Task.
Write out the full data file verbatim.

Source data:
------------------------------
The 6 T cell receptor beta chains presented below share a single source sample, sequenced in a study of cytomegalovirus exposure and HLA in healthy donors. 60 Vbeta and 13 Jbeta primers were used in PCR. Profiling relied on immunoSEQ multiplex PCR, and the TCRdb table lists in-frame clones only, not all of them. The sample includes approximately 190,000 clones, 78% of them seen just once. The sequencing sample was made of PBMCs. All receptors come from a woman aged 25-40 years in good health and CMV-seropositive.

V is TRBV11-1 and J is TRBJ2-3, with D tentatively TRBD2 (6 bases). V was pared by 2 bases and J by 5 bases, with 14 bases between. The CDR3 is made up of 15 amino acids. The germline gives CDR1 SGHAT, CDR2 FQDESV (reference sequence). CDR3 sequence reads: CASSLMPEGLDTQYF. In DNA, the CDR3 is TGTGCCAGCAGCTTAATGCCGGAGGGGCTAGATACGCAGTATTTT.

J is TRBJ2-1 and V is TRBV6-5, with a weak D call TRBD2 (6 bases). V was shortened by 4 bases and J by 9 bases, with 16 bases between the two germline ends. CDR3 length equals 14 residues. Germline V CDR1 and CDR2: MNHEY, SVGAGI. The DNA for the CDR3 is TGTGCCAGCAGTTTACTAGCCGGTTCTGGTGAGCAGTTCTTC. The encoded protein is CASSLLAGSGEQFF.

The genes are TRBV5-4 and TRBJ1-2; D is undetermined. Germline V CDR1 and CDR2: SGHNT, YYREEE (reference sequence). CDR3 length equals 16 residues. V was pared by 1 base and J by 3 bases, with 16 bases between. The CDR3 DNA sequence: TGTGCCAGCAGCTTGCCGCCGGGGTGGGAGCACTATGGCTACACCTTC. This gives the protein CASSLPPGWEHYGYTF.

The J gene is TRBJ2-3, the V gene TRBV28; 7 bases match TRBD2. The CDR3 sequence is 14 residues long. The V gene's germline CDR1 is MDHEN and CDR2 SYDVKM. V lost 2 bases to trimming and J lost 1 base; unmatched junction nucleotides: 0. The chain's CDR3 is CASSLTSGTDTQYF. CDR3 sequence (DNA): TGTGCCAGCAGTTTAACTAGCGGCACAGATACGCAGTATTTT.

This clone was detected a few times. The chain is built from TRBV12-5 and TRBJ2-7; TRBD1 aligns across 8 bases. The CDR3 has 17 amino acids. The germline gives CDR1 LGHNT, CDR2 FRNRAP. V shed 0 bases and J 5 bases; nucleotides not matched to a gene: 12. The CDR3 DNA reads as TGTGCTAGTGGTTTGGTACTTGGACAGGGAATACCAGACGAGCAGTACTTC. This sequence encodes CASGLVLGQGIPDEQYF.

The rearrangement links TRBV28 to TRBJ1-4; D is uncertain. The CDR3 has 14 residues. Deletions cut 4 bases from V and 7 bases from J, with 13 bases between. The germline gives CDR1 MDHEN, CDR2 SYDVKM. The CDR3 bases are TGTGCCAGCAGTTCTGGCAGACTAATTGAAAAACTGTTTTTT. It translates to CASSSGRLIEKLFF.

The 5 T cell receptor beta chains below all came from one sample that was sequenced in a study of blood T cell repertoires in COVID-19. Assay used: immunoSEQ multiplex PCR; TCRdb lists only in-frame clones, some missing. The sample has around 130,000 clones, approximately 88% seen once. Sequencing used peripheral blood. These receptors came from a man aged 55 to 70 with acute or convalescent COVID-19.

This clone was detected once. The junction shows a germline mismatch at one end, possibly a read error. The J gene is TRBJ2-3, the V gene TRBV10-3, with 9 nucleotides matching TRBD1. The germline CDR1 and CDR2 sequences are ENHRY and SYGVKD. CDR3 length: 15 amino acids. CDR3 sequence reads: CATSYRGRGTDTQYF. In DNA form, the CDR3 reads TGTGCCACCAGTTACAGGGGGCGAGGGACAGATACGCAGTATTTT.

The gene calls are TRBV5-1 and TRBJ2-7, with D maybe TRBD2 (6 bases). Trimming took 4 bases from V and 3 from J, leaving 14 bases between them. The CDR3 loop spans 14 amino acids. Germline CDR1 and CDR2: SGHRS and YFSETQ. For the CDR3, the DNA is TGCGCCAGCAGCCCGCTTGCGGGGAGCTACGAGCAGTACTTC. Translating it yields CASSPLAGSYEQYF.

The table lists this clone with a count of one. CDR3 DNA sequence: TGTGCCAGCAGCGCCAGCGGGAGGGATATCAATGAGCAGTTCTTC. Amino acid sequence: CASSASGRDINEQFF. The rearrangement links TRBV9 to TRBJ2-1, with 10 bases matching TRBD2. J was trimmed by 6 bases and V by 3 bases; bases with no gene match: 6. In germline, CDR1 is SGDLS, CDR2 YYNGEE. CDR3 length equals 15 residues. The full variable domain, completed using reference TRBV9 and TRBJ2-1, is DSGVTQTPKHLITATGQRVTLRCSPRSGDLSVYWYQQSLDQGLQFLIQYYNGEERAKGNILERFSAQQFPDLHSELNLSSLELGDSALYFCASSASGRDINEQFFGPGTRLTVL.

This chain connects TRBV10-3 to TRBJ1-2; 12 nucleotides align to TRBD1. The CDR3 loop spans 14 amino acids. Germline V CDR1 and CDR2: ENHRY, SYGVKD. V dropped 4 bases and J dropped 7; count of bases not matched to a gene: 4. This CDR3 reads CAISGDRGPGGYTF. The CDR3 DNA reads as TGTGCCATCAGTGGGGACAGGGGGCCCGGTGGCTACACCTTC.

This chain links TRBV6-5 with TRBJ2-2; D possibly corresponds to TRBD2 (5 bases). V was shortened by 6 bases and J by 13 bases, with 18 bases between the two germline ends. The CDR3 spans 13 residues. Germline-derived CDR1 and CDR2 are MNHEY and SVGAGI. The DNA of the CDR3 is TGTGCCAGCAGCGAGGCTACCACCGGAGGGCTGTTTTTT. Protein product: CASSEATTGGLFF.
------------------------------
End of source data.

The 6 T cell receptor beta chains presented below share a single source sample, sequenced in a study of cytomegalovirus exposure and HLA in healthy donors. 60 Vbeta and 13 Jbeta primers were used in PCR. Profiling relied on immunoSEQ multiplex PCR, and the TCRdb table lists in-frame clones only, not all of them. The sample includes approximately 190,000 clones, 78% of them seen just once. The sequencing sample was made of PBMCs. All receptors come from a woman aged 25-40 years in good health and CMV-seropositive.

V is TRBV11-1 and J is TRBJ2-3, with D tentatively TRBD2 (6 bases). V was pared by 2 bases and J by 5 bases, with 14 bases between. The CDR3 is made up of 15 amino acids. The germline gives CDR1 SGHAT, CDR2 FQDESV (reference sequence). CDR3 sequence reads: CASSLMPEGLDTQYF. In DNA, the CDR3 is TGTGCCAGCAGCTTAATGCCGGAGGGGCTAGATACGCAGTATTTT.

J is TRBJ2-1 and V is TRBV6-5, with a weak D call TRBD2 (6 bases). V was shortened by 4 bases and J by 9 bases, with 16 bases between the two germline ends. CDR3 length equals 14 residues. Germline V CDR1 and CDR2: MNHEY, SVGAGI. The DNA for the CDR3 is TGTGCCAGCAGTTTACTAGCCGGTTCTGGTGAGCAGTTCTTC. The encoded protein is CASSLLAGSGEQFF.

The genes are TRBV5-4 and TRBJ1-2; D is undetermined. Germline V CDR1 and CDR2: SGHNT, YYREEE (reference sequence). CDR3 length equals 16 residues. V was pared by 1 base and J by 3 bases, with 16 bases between. The CDR3 DNA sequence: TGTGCCAGCAGCTTGCCGCCGGGGTGGGAGCACTATGGCTACACCTTC. This gives the protein CASSLPPGWEHYGYTF.

The J gene is TRBJ2-3, the V gene TRBV28; 7 bases match TRBD2. The CDR3 sequence is 14 residues long. The V gene's germline CDR1 is MDHEN and CDR2 SYDVKM. V lost 2 bases to trimming and J lost 1 base; unmatched junction nucleotides: 0. The chain's CDR3 is CASSLTSGTDTQYF. CDR3 sequence (DNA): TGTGCCAGCAGTTTAACTAGCGGCACAGATACGCAGTATTTT.

This clone was detected a few times. The chain is built from TRBV12-5 and TRBJ2-7; TRBD1 aligns across 8 bases. The CDR3 has 17 amino acids. The germline gives CDR1 LGHNT, CDR2 FRNRAP. V shed 0 bases and J 5 bases; nucleotides not matched to a gene: 12. The CDR3 DNA reads as TGTGCTAGTGGTTTGGTACTTGGACAGGGAATACCAGACGAGCAGTACTTC. This sequence encodes CASGLVLGQGIPDEQYF.

The rearrangement links TRBV28 to TRBJ1-4; D is uncertain. The CDR3 has 14 residues. Deletions cut 4 bases from V and 7 bases from J, with 13 bases between. The germline gives CDR1 MDHEN, CDR2 SYDVKM. The CDR3 bases are TGTGCCAGCAGTTCTGGCAGACTAATTGAAAAACTGTTTTTT. It translates to CASSSGRLIEKLFF.

The 5 T cell receptor beta chains below all came from one sample that was sequenced in a study of blood T cell repertoires in COVID-19. Assay used: immunoSEQ multiplex PCR; TCRdb lists only in-frame clones, some missing. The sample has around 130,000 clones, approximately 88% seen once. Sequencing used peripheral blood. These receptors came from a man aged 55 to 70 with acute or convalescent COVID-19.

This clone was detected once. The junction shows a germline mismatch at one end, possibly a read error. The J gene is TRBJ2-3, the V gene TRBV10-3, with 9 nucleotides matching TRBD1. The germline CDR1 and CDR2 sequences are ENHRY and SYGVKD. CDR3 length: 15 amino acids. CDR3 sequence reads: CATSYRGRGTDTQYF. In DNA form, the CDR3 reads TGTGCCACCAGTTACAGGGGGCGAGGGACAGATACGCAGTATTTT.

The gene calls are TRBV5-1 and TRBJ2-7, with D maybe TRBD2 (6 bases). Trimming took 4 bases from V and 3 from J, leaving 14 bases between them. The CDR3 loop spans 14 amino acids. Germline CDR1 and CDR2: SGHRS and YFSETQ. For the CDR3, the DNA is TGCGCCAGCAGCCCGCTTGCGGGGAGCTACGAGCAGTACTTC. Translating it yields CASSPLAGSYEQYF.

The table lists this clone with a count of one. CDR3 DNA sequence: TGTGCCAGCAGCGCCAGCGGGAGGGATATCAATGAGCAGTTCTTC. Amino acid sequence: CASSASGRDINEQFF. The rearrangement links TRBV9 to TRBJ2-1, with 10 bases matching TRBD2. J was trimmed by 6 bases and V by 3 bases; bases with no gene match: 6. In germline, CDR1 is SGDLS, CDR2 YYNGEE. CDR3 length equals 15 residues. The full variable domain, completed using reference TRBV9 and TRBJ2-1, is DSGVTQTPKHLITATGQRVTLRCSPRSGDLSVYWYQQSLDQGLQFLIQYYNGEERAKGNILERFSAQQFPDLHSELNLSSLELGDSALYFCASSASGRDINEQFFGPGTRLTVL.

This chain connects TRBV10-3 to TRBJ1-2; 12 nucleotides align to TRBD1. The CDR3 loop spans 14 amino acids. Germline V CDR1 and CDR2: ENHRY, SYGVKD. V dropped 4 bases and J dropped 7; count of bases not matched to a gene: 4. This CDR3 reads CAISGDRGPGGYTF. The CDR3 DNA reads as TGTGCCATCAGTGGGGACAGGGGGCCCGGTGGCTACACCTTC.

This chain links TRBV6-5 with TRBJ2-2; D possibly corresponds to TRBD2 (5 bases). V was shortened by 6 bases and J by 13 bases, with 18 bases between the two germline ends. The CDR3 spans 13 residues. Germline-derived CDR1 and CDR2 are MNHEY and SVGAGI. The DNA of the CDR3 is TGTGCCAGCAGCGAGGCTACCACCGGAGGGCTGTTTTTT. Protein product: CASSEATTGGLFF.